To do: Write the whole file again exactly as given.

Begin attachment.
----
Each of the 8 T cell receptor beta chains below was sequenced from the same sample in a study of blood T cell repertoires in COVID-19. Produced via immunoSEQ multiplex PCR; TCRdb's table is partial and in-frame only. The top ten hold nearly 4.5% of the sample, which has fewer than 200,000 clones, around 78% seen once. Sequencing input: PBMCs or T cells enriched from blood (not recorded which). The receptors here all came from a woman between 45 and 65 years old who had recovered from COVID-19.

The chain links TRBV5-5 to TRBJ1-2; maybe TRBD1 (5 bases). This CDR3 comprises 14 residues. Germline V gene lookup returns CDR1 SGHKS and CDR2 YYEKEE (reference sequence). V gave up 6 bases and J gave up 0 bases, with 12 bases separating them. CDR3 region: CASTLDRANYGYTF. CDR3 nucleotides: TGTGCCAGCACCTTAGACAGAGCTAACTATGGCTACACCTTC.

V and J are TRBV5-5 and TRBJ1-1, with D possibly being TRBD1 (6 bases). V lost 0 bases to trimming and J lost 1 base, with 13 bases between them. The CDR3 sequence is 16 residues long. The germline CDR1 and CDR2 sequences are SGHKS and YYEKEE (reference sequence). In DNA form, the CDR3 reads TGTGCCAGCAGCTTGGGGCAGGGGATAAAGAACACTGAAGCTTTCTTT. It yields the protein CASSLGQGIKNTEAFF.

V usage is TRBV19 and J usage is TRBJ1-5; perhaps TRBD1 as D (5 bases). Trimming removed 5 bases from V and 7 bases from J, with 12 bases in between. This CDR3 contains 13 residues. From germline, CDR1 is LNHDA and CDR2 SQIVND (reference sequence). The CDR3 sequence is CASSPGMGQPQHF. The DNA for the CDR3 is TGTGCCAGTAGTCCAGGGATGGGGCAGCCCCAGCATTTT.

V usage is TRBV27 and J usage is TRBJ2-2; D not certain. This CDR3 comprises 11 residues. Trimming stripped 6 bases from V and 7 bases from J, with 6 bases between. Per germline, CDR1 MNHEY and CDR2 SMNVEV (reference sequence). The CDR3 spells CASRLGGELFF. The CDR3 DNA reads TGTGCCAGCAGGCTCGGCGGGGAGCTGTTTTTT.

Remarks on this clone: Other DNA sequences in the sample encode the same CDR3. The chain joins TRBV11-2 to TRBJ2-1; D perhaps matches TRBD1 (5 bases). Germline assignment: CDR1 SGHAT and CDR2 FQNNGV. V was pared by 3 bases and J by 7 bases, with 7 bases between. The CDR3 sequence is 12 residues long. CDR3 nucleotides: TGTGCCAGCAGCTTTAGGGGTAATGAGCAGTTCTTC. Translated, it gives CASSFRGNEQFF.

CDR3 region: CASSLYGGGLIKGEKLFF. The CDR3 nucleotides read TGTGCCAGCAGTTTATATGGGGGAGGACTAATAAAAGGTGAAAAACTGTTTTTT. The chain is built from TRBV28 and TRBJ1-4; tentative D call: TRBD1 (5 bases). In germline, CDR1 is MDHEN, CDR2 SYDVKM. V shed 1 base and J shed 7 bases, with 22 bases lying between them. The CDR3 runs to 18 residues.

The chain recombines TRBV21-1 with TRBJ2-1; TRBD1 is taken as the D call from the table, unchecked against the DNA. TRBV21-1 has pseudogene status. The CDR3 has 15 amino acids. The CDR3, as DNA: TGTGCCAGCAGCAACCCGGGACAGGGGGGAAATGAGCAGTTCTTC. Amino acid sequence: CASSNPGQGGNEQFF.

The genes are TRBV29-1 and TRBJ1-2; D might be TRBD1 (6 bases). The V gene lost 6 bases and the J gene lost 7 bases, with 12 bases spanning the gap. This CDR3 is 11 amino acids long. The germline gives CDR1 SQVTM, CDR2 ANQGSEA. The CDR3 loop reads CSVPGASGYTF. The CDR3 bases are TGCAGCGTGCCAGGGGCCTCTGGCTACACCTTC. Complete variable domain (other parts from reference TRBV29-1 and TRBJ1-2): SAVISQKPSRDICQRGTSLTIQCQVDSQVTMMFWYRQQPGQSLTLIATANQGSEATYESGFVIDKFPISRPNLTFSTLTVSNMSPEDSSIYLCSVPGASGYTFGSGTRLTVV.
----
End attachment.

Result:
Each of the 8 T cell receptor beta chains below was sequenced from the same sample in a study of blood T cell repertoires in COVID-19. Produced via immunoSEQ multiplex PCR; TCRdb's table is partial and in-frame only. The top ten hold nearly 4.5% of the sample, which has fewer than 200,000 clones, around 78% seen once. Sequencing input: PBMCs or T cells enriched from blood (not recorded which). The receptors here all came from a woman between 45 and 65 years old who had recovered from COVID-19.

The chain links TRBV5-5 to TRBJ1-2; maybe TRBD1 (5 bases). This CDR3 comprises 14 residues. Germline V gene lookup returns CDR1 SGHKS and CDR2 YYEKEE (reference sequence). V gave up 6 bases and J gave up 0 bases, with 12 bases separating them. CDR3 region: CASTLDRANYGYTF. CDR3 nucleotides: TGTGCCAGCACCTTAGACAGAGCTAACTATGGCTACACCTTC.

V and J are TRBV5-5 and TRBJ1-1, with D possibly being TRBD1 (6 bases). V lost 0 bases to trimming and J lost 1 base, with 13 bases between them. The CDR3 sequence is 16 residues long. The germline CDR1 and CDR2 sequences are SGHKS and YYEKEE (reference sequence). In DNA form, the CDR3 reads TGTGCCAGCAGCTTGGGGCAGGGGATAAAGAACACTGAAGCTTTCTTT. It yields the protein CASSLGQGIKNTEAFF.

V usage is TRBV19 and J usage is TRBJ1-5; perhaps TRBD1 as D (5 bases). Trimming removed 5 bases from V and 7 bases from J, with 12 bases in between. This CDR3 contains 13 residues. From germline, CDR1 is LNHDA and CDR2 SQIVND (reference sequence). The CDR3 sequence is CASSPGMGQPQHF. The DNA for the CDR3 is TGTGCCAGTAGTCCAGGGATGGGGCAGCCCCAGCATTTT.

V usage is TRBV27 and J usage is TRBJ2-2; D not certain. This CDR3 comprises 11 residues. Trimming stripped 6 bases from V and 7 bases from J, with 6 bases between. Per germline, CDR1 MNHEY and CDR2 SMNVEV (reference sequence). The CDR3 spells CASRLGGELFF. The CDR3 DNA reads TGTGCCAGCAGGCTCGGCGGGGAGCTGTTTTTT.

Remarks on this clone: Other DNA sequences in the sample encode the same CDR3. The chain joins TRBV11-2 to TRBJ2-1; D perhaps matches TRBD1 (5 bases). Germline assignment: CDR1 SGHAT and CDR2 FQNNGV. V was pared by 3 bases and J by 7 bases, with 7 bases between. The CDR3 sequence is 12 residues long. CDR3 nucleotides: TGTGCCAGCAGCTTTAGGGGTAATGAGCAGTTCTTC. Translated, it gives CASSFRGNEQFF.

CDR3 region: CASSLYGGGLIKGEKLFF. The CDR3 nucleotides read TGTGCCAGCAGTTTATATGGGGGAGGACTAATAAAAGGTGAAAAACTGTTTTTT. The chain is built from TRBV28 and TRBJ1-4; tentative D call: TRBD1 (5 bases). In germline, CDR1 is MDHEN, CDR2 SYDVKM. V shed 1 base and J shed 7 bases, with 22 bases lying between them. The CDR3 runs to 18 residues.

The chain recombines TRBV21-1 with TRBJ2-1; TRBD1 is taken as the D call from the table, unchecked against the DNA. TRBV21-1 has pseudogene status. The CDR3 has 15 amino acids. The CDR3, as DNA: TGTGCCAGCAGCAACCCGGGACAGGGGGGAAATGAGCAGTTCTTC. Amino acid sequence: CASSNPGQGGNEQFF.

The genes are TRBV29-1 and TRBJ1-2; D might be TRBD1 (6 bases). The V gene lost 6 bases and the J gene lost 7 bases, with 12 bases spanning the gap. This CDR3 is 11 amino acids long. The germline gives CDR1 SQVTM, CDR2 ANQGSEA. The CDR3 loop reads CSVPGASGYTF. The CDR3 bases are TGCAGCGTGCCAGGGGCCTCTGGCTACACCTTC. Complete variable domain (other parts from reference TRBV29-1 and TRBJ1-2): SAVISQKPSRDICQRGTSLTIQCQVDSQVTMMFWYRQQPGQSLTLIATANQGSEATYESGFVIDKFPISRPNLTFSTLTVSNMSPEDSSIYLCSVPGASGYTFGSGTRLTVV.